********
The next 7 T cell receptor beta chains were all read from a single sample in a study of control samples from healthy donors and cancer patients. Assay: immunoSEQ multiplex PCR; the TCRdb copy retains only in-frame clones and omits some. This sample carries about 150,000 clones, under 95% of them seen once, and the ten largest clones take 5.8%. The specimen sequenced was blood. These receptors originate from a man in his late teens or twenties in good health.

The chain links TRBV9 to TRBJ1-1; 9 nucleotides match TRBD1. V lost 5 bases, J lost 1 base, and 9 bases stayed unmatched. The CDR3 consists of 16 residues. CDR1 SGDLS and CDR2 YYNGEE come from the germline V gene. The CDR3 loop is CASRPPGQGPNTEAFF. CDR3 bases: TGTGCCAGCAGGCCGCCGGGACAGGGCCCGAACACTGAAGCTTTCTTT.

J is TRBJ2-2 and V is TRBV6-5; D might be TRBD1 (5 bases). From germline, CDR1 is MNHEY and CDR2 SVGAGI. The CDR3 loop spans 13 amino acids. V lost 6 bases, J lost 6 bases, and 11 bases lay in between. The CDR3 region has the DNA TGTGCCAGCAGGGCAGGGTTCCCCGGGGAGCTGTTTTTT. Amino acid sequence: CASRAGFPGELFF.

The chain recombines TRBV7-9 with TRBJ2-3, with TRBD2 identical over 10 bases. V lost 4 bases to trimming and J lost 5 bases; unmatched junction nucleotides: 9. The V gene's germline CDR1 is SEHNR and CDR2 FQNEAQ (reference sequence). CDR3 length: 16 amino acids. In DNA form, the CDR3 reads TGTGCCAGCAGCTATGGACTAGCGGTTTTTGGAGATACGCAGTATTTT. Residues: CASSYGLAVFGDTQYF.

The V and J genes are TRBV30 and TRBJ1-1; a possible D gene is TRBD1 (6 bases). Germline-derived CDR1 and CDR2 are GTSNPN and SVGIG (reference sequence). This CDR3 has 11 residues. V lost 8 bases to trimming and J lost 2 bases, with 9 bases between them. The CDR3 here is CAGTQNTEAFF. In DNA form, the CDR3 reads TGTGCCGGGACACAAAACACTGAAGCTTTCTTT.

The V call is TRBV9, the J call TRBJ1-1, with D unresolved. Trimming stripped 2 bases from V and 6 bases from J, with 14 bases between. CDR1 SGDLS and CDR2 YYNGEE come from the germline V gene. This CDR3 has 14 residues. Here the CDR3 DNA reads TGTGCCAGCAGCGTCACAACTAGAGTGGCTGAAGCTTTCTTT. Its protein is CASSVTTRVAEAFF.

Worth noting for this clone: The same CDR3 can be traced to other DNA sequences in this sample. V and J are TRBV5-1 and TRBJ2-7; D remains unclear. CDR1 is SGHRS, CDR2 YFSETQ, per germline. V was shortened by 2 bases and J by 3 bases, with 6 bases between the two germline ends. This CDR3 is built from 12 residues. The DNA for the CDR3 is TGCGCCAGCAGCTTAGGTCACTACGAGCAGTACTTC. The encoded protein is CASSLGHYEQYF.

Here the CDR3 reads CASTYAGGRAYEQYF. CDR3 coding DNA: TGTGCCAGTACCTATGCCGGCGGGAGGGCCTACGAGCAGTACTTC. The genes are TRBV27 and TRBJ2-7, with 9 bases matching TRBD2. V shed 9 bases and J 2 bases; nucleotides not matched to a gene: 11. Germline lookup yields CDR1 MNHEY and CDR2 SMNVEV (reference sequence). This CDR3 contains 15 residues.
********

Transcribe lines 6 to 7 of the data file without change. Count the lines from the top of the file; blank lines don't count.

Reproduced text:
The V call is TRBV9, the J call TRBJ1-1, with D unresolved. Trimming stripped 2 bases from V and 6 bases from J, with 14 bases between. CDR1 SGDLS and CDR2 YYNGEE come from the germline V gene. This CDR3 has 14 residues. Here the CDR3 DNA reads TGTGCCAGCAGCGTCACAACTAGAGTGGCTGAAGCTTTCTTT. Its protein is CASSVTTRVAEAFF.

Worth noting for this clone: The same CDR3 can be traced to other DNA sequences in this sample. V and J are TRBV5-1 and TRBJ2-7; D remains unclear. CDR1 is SGHRS, CDR2 YFSETQ, per germline. V was shortened by 2 bases and J by 3 bases, with 6 bases between the two germline ends. This CDR3 is built from 12 residues. The DNA for the CDR3 is TGCGCCAGCAGCTTAGGTCACTACGAGCAGTACTTC. The encoded protein is CASSLGHYEQYF.